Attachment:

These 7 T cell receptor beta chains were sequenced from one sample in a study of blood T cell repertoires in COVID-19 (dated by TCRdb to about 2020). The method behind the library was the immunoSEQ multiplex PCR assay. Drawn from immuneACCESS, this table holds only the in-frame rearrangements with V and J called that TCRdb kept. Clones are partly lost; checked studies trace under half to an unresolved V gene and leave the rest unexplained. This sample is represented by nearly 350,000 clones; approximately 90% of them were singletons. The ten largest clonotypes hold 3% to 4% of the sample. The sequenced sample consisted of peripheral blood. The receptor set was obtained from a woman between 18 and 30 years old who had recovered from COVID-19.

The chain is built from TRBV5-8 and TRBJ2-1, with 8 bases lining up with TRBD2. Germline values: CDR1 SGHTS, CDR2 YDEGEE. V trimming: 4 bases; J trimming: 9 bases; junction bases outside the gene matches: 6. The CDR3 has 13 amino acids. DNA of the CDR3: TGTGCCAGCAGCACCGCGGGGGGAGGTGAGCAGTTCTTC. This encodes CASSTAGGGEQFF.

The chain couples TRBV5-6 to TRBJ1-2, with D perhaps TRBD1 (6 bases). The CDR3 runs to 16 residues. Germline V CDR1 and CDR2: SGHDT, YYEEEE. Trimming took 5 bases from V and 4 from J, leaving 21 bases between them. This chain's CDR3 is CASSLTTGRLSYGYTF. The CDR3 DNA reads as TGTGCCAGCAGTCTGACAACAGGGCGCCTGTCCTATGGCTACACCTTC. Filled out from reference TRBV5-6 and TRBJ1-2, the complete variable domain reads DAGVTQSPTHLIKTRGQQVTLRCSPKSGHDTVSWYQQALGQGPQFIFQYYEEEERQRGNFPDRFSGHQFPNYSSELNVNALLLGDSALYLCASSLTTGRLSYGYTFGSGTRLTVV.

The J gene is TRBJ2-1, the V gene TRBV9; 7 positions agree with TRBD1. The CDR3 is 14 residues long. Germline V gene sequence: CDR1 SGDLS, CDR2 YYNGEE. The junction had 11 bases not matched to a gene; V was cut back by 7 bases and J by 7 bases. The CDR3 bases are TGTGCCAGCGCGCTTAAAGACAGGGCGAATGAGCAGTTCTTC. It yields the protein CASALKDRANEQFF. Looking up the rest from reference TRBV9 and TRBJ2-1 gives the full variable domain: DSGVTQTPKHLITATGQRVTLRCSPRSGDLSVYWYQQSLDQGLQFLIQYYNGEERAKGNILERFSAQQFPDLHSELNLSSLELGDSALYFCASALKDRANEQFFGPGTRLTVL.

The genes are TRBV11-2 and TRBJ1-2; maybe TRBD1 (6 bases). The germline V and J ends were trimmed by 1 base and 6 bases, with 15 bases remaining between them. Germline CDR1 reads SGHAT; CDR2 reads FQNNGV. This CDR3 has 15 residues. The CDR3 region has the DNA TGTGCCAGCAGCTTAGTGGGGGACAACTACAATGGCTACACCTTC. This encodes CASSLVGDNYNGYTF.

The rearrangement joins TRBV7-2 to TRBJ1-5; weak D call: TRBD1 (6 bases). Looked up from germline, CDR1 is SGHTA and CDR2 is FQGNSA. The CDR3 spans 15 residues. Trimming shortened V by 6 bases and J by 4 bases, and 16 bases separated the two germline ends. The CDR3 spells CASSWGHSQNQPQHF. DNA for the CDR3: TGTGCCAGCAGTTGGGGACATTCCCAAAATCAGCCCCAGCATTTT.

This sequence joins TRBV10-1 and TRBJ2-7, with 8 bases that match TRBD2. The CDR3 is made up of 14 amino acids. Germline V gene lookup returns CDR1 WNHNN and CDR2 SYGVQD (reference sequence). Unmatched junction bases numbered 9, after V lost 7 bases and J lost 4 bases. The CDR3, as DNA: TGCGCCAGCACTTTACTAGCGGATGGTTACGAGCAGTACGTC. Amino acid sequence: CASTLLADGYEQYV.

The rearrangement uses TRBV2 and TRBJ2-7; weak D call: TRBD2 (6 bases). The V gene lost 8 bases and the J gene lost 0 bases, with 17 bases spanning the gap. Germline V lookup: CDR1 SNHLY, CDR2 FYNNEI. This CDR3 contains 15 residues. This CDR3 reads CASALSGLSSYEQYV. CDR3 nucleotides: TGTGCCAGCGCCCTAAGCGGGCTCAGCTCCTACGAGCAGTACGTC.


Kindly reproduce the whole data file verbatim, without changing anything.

These 7 T cell receptor beta chains were sequenced from one sample in a study of blood T cell repertoires in COVID-19 (dated by TCRdb to about 2020). The method behind the library was the immunoSEQ multiplex PCR assay. Drawn from immuneACCESS, this table holds only the in-frame rearrangements with V and J called that TCRdb kept. Clones are partly lost; checked studies trace under half to an unresolved V gene and leave the rest unexplained. This sample is represented by nearly 350,000 clones; approximately 90% of them were singletons. The ten largest clonotypes hold 3% to 4% of the sample. The sequenced sample consisted of peripheral blood. The receptor set was obtained from a woman between 18 and 30 years old who had recovered from COVID-19.

The chain is built from TRBV5-8 and TRBJ2-1, with 8 bases lining up with TRBD2. Germline values: CDR1 SGHTS, CDR2 YDEGEE. V trimming: 4 bases; J trimming: 9 bases; junction bases outside the gene matches: 6. The CDR3 has 13 amino acids. DNA of the CDR3: TGTGCCAGCAGCACCGCGGGGGGAGGTGAGCAGTTCTTC. This encodes CASSTAGGGEQFF.

The chain couples TRBV5-6 to TRBJ1-2, with D perhaps TRBD1 (6 bases). The CDR3 runs to 16 residues. Germline V CDR1 and CDR2: SGHDT, YYEEEE. Trimming took 5 bases from V and 4 from J, leaving 21 bases between them. This chain's CDR3 is CASSLTTGRLSYGYTF. The CDR3 DNA reads as TGTGCCAGCAGTCTGACAACAGGGCGCCTGTCCTATGGCTACACCTTC. Filled out from reference TRBV5-6 and TRBJ1-2, the complete variable domain reads DAGVTQSPTHLIKTRGQQVTLRCSPKSGHDTVSWYQQALGQGPQFIFQYYEEEERQRGNFPDRFSGHQFPNYSSELNVNALLLGDSALYLCASSLTTGRLSYGYTFGSGTRLTVV.

The J gene is TRBJ2-1, the V gene TRBV9; 7 positions agree with TRBD1. The CDR3 is 14 residues long. Germline V gene sequence: CDR1 SGDLS, CDR2 YYNGEE. The junction had 11 bases not matched to a gene; V was cut back by 7 bases and J by 7 bases. The CDR3 bases are TGTGCCAGCGCGCTTAAAGACAGGGCGAATGAGCAGTTCTTC. It yields the protein CASALKDRANEQFF. Looking up the rest from reference TRBV9 and TRBJ2-1 gives the full variable domain: DSGVTQTPKHLITATGQRVTLRCSPRSGDLSVYWYQQSLDQGLQFLIQYYNGEERAKGNILERFSAQQFPDLHSELNLSSLELGDSALYFCASALKDRANEQFFGPGTRLTVL.

The genes are TRBV11-2 and TRBJ1-2; maybe TRBD1 (6 bases). The germline V and J ends were trimmed by 1 base and 6 bases, with 15 bases remaining between them. Germline CDR1 reads SGHAT; CDR2 reads FQNNGV. This CDR3 has 15 residues. The CDR3 region has the DNA TGTGCCAGCAGCTTAGTGGGGGACAACTACAATGGCTACACCTTC. This encodes CASSLVGDNYNGYTF.

The rearrangement joins TRBV7-2 to TRBJ1-5; weak D call: TRBD1 (6 bases). Looked up from germline, CDR1 is SGHTA and CDR2 is FQGNSA. The CDR3 spans 15 residues. Trimming shortened V by 6 bases and J by 4 bases, and 16 bases separated the two germline ends. The CDR3 spells CASSWGHSQNQPQHF. DNA for the CDR3: TGTGCCAGCAGTTGGGGACATTCCCAAAATCAGCCCCAGCATTTT.

This sequence joins TRBV10-1 and TRBJ2-7, with 8 bases that match TRBD2. The CDR3 is made up of 14 amino acids. Germline V gene lookup returns CDR1 WNHNN and CDR2 SYGVQD (reference sequence). Unmatched junction bases numbered 9, after V lost 7 bases and J lost 4 bases. The CDR3, as DNA: TGCGCCAGCACTTTACTAGCGGATGGTTACGAGCAGTACGTC. Amino acid sequence: CASTLLADGYEQYV.

The rearrangement uses TRBV2 and TRBJ2-7; weak D call: TRBD2 (6 bases). The V gene lost 8 bases and the J gene lost 0 bases, with 17 bases spanning the gap. Germline V lookup: CDR1 SNHLY, CDR2 FYNNEI. This CDR3 contains 15 residues. This CDR3 reads CASALSGLSSYEQYV. CDR3 nucleotides: TGTGCCAGCGCCCTAAGCGGGCTCAGCTCCTACGAGCAGTACGTC.